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What happened? Thoughts on the 2016 US Presidential Election

Sebastian Gomes

Saturday, November 19, 2016

(CNS photo: President-elect Donald Trump takes the stage at his post-election rally in New York early on Nov. 9)
The evening of Tuesday, November 8, 2016 is now one of those historic dates that millions of people will never forget. Putting aside any personal opinions or feelings, watching the election unfold was utterly confounding. Only one thing united Americans that evening; one penetrating question swelled in the minds of supporters of Mrs. Clinton and Mr. Trump alike: what happened?
The evening was a tense and fascinating look inside the complex system of the American Electoral College. All the attention was on the swing states: first Florida, then North Carolina, Ohio, Pennsylvania. The clock seemed to stop with Michigan and Wisconsin as votes were being tallied and it became clear that Clinton would have to sweep the Rust Belt in order to carry the election. Was this really happening?
The commentators began to reach: “Trump is leading, but Clinton’s people are telling us that the votes from the major population centers, like Detroit, are not in yet.” They never came. Late into the evening reality began to sink in, and it’s a feeling I will never forget.
I was on a university campus in central Minnesota in 2008 when Barack Obama, the young, charismatic conduit of hope won another historic election. I was in a dormitory at the center of St. John’s University campus as I witnessed an unforgettable moment of nationwide jubilation. On campus, rejoicing students poured onto the university grounds. It wasn’t your typical college party; no booze, pure elation. History had been made. The improbable happened. The moment drew people together. A bridge was crossed.
The atmosphere around the election of Donald Trump was strikingly different. I was not at St. John’s, but I cannot picture the students pouring out of the buildings exuding joy, hope and pride as a people united. This is not a matter of electing a Democrat or Republican. I sense that most Americans who voted for Donald Trump were not compelled to go out into the streets and celebrate that night. Of course there were a few rallies. But not the spontaneous nationwide euphoric eruption we saw in 2008.
I picture many Americans, especially those in the deciding swing states like Florida, Pennsylvania, Ohio, Michigan and Wisconsin—all carried by Trump—watching the results roll in and soberly, almost expectedly, nodding their heads. Then they shut off the TV and went to bed. So many Americans who voted for Trump would have preferred not to. But they felt they had no other choice. They felt they had to make a statement. And so they did.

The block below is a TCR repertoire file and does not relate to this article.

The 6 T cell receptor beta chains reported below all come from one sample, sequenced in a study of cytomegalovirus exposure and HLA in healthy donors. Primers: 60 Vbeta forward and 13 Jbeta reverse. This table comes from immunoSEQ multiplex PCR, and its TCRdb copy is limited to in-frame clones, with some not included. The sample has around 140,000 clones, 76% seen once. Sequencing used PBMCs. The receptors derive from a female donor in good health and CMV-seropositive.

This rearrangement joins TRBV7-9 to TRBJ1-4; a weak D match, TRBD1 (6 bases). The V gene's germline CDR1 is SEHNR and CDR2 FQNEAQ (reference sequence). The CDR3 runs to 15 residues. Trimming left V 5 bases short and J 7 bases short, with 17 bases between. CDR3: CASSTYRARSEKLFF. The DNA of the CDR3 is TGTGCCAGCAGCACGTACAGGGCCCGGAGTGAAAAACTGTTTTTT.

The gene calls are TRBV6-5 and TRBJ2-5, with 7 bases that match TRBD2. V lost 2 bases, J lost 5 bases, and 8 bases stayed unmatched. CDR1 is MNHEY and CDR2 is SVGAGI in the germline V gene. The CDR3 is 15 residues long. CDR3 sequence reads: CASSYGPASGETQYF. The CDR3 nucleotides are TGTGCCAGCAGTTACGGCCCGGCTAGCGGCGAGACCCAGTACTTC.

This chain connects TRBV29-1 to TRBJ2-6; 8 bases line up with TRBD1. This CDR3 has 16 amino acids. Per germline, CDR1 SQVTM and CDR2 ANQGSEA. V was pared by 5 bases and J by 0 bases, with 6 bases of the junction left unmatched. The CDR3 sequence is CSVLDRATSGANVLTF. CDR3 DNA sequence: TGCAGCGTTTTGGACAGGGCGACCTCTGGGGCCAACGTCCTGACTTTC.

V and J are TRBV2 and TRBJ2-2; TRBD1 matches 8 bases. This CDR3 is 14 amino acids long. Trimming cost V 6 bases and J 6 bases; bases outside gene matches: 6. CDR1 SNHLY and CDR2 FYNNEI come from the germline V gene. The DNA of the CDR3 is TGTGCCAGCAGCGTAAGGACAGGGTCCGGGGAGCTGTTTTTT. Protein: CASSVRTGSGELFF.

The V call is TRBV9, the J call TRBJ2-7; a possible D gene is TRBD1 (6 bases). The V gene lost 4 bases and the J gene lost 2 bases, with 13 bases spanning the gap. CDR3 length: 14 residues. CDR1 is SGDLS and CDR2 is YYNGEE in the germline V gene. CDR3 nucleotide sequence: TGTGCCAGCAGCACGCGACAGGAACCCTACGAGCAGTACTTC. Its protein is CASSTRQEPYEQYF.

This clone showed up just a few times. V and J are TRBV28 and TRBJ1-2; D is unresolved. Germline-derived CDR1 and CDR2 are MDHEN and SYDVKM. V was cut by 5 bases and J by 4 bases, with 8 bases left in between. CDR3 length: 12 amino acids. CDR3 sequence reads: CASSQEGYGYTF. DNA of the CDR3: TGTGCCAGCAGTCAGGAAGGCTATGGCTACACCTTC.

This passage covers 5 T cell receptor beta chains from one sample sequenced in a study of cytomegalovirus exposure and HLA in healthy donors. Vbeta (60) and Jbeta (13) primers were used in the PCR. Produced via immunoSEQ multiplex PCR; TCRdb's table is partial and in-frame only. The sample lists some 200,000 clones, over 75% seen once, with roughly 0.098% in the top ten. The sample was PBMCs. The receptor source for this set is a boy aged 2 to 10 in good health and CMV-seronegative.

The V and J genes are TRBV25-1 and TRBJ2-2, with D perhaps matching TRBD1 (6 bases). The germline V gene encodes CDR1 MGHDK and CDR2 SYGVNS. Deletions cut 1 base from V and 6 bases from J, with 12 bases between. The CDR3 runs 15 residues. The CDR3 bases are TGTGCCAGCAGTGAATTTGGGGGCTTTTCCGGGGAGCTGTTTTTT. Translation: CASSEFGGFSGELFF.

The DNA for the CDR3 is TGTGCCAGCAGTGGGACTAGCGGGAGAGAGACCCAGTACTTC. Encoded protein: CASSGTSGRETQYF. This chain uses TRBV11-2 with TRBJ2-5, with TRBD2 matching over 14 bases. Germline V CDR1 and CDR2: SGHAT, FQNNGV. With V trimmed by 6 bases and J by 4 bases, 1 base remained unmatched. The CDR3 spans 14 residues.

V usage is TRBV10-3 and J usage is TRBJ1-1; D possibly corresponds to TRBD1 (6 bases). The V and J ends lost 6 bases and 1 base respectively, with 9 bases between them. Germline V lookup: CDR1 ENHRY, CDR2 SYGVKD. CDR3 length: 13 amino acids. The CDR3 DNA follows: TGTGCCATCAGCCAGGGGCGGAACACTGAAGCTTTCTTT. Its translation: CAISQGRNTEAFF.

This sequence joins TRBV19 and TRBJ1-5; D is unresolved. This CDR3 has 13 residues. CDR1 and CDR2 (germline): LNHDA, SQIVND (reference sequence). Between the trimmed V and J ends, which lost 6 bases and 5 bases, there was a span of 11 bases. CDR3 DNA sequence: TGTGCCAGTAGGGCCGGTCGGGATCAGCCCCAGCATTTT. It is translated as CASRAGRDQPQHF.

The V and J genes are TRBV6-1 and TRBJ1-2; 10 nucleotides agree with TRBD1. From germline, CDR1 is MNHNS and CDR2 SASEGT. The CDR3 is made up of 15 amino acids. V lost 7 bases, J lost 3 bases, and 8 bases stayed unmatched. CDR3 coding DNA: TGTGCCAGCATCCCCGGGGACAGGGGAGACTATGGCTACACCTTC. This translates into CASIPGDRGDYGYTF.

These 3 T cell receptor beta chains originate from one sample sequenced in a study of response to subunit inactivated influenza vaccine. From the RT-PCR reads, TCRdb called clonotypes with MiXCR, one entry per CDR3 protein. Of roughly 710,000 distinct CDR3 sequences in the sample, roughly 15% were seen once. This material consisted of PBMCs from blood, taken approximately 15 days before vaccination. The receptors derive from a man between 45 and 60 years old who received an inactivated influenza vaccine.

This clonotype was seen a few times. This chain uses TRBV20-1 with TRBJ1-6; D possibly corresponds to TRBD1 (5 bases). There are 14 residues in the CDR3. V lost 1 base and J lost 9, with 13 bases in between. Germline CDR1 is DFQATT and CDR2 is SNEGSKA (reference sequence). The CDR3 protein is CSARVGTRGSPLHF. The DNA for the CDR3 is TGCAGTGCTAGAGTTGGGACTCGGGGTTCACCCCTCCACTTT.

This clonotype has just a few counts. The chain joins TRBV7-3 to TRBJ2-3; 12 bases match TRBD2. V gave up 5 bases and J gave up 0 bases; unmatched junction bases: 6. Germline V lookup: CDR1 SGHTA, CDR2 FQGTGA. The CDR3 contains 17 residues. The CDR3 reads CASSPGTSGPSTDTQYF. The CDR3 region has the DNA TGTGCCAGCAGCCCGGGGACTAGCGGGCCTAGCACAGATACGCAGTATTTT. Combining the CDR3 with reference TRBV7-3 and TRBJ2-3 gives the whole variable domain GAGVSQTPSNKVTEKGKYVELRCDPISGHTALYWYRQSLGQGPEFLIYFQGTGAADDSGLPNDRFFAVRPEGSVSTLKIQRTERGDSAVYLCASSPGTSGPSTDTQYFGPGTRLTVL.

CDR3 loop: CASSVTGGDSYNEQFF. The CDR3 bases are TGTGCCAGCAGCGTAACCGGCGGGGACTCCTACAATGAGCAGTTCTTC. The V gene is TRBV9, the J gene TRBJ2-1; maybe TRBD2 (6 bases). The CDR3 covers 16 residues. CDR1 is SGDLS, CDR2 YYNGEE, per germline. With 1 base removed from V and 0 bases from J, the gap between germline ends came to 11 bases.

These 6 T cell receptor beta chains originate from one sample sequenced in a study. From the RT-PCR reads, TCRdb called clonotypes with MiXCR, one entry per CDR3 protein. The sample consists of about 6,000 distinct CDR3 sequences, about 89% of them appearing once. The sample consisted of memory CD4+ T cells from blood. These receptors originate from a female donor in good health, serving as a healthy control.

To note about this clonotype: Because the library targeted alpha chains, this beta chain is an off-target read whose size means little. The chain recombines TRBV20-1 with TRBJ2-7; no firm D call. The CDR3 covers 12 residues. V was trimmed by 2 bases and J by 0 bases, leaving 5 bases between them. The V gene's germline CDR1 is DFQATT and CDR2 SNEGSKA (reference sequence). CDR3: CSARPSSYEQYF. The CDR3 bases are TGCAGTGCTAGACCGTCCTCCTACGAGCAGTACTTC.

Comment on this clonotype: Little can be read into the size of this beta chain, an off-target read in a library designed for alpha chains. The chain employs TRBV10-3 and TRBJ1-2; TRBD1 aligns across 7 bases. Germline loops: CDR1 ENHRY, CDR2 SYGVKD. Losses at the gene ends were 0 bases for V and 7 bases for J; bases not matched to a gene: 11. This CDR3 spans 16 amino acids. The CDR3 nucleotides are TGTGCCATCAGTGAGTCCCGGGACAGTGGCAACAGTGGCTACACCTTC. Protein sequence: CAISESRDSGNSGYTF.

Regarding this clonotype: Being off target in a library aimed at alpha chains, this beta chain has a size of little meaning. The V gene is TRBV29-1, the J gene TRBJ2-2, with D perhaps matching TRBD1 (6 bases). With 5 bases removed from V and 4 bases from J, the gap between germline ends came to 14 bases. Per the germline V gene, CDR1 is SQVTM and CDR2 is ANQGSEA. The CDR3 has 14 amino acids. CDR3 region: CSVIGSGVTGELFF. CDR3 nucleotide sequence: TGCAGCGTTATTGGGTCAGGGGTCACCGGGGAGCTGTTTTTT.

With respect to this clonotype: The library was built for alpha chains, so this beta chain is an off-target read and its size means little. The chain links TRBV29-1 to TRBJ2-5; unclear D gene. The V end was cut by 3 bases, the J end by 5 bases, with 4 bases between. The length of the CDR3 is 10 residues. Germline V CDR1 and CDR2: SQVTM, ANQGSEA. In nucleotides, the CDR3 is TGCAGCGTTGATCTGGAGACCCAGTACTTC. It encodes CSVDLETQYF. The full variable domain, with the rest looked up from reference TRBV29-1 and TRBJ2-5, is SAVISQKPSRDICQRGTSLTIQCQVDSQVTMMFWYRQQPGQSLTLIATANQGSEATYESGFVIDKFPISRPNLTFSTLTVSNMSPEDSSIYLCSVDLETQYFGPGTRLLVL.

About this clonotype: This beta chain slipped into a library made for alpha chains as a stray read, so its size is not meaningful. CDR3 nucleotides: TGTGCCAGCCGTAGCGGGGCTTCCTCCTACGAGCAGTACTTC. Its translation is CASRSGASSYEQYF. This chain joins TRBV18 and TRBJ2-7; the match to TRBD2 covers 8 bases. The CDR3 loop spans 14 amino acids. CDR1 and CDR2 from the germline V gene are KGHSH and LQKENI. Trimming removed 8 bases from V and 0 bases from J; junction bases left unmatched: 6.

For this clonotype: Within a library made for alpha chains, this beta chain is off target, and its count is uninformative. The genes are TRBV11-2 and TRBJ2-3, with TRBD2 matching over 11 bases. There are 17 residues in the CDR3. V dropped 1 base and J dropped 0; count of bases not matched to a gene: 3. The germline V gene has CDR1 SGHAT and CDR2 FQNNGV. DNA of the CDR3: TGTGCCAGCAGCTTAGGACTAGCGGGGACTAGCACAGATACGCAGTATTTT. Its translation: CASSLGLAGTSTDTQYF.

Then the analysis started. How could this have happened? No one wanted to believe it was possible. “Americans were fed-up with the establishment,” they said, “people didn’t trust Clinton.” “The abortion issue was vital to Evangelicals and Catholics, so Trump was the only morally feasible option.”
An insightful analysis from the Catholic perspective was offered by Austen Ivereigh, contributing editor at CRUX. Something bigger is going on here, he argued, likening the US election result to the Brexit earthquake earlier this year.  “What Brexit and Trump show,” he concluded, “is that the battles now…are no longer between left and right but between globalists and nationalists.”  Nationalism, according to Ivereigh, is what came through loud and clear on November 8: “Globalization—with its accompanying ethos of anything-goes tolerance, celebration of diversity, and contempt for local loyalism—weakens ties, breaks up community, and provokes resentment. It provokes an assertion of the value of belonging (flags, faith and family), and of local attachment: “taking back control” in the slogan of Brexit, or Trump’s “make American great again.””
There’s no doubt this question of globalism versus nationalism is a significant one, and will require much more analysis going forward. We’re only just beginning to wrap our heads around it. But I would like to reflect briefly on another factor that prompted millions of Americans to vote for Trump: economics. Ivereigh says that the election results were “not primarily about the economy.” That may be so, but it was certainly a contributing factor. The driving force behind globalization is not tolerance and the celebration of diversity, but money: the untapped and untold economic opportunities presented by a global economy. This is a factor that must be considered post-election, and one that the Catholic Church—particularly at this moment in history—can help to shed some necessary light upon.
The truth is that many Americans are suffering financially. They are jobless or stuck in low paying, part-time or contract work. Wage stagnation and amassing debt are brutal realities. The economy as a whole has grown since the 2008 crisis, but the ordinary American hasn’t benefited. Manufacturing jobs are shipped overseas. Politicians in Washington are ineffective and often accomplices to the money runners of Wall Street, who have built an impersonal economy, a “rigged system,” where the rich get richer and are indifferent to sufferings of the ninety-nine percent.
A good part of that ninety-nine percent voted for Donald Trump on November 8th. In 2012, President Obama won Pennsylvania, Ohio, Michigan and Wisconsin—the Rust Belt—the manufacturing backbone of the country. What accounts for this sudden shift in support from Obama (and by association Clinton) to Trump? Pro-life voters don’t change allegiance so suddenly or dramatically. The economy is not working for the working-class.
Only a few years ago in 2013, when talk of electing Donald Trump would have elicited laughs across the political spectrum, a prophetic document was issued by another world leader, Pope Francis. Evangelii Gaudium is Pope Francis’s vision for the Catholic Church today, which he knows cannot shy away from the world of politics and economics. The Church in the world, with all its messiness, is a “field hospital,” a “mobile unit” rushing to heal the wounds of suffering, division and injustice here on earth.
Known for his strong down-to-earth and pastoral sensibility, Francis insists that “reality is greater than ideas,” and sets out to name the problems facing the human family. One of his primary targets: the prevailing economic system: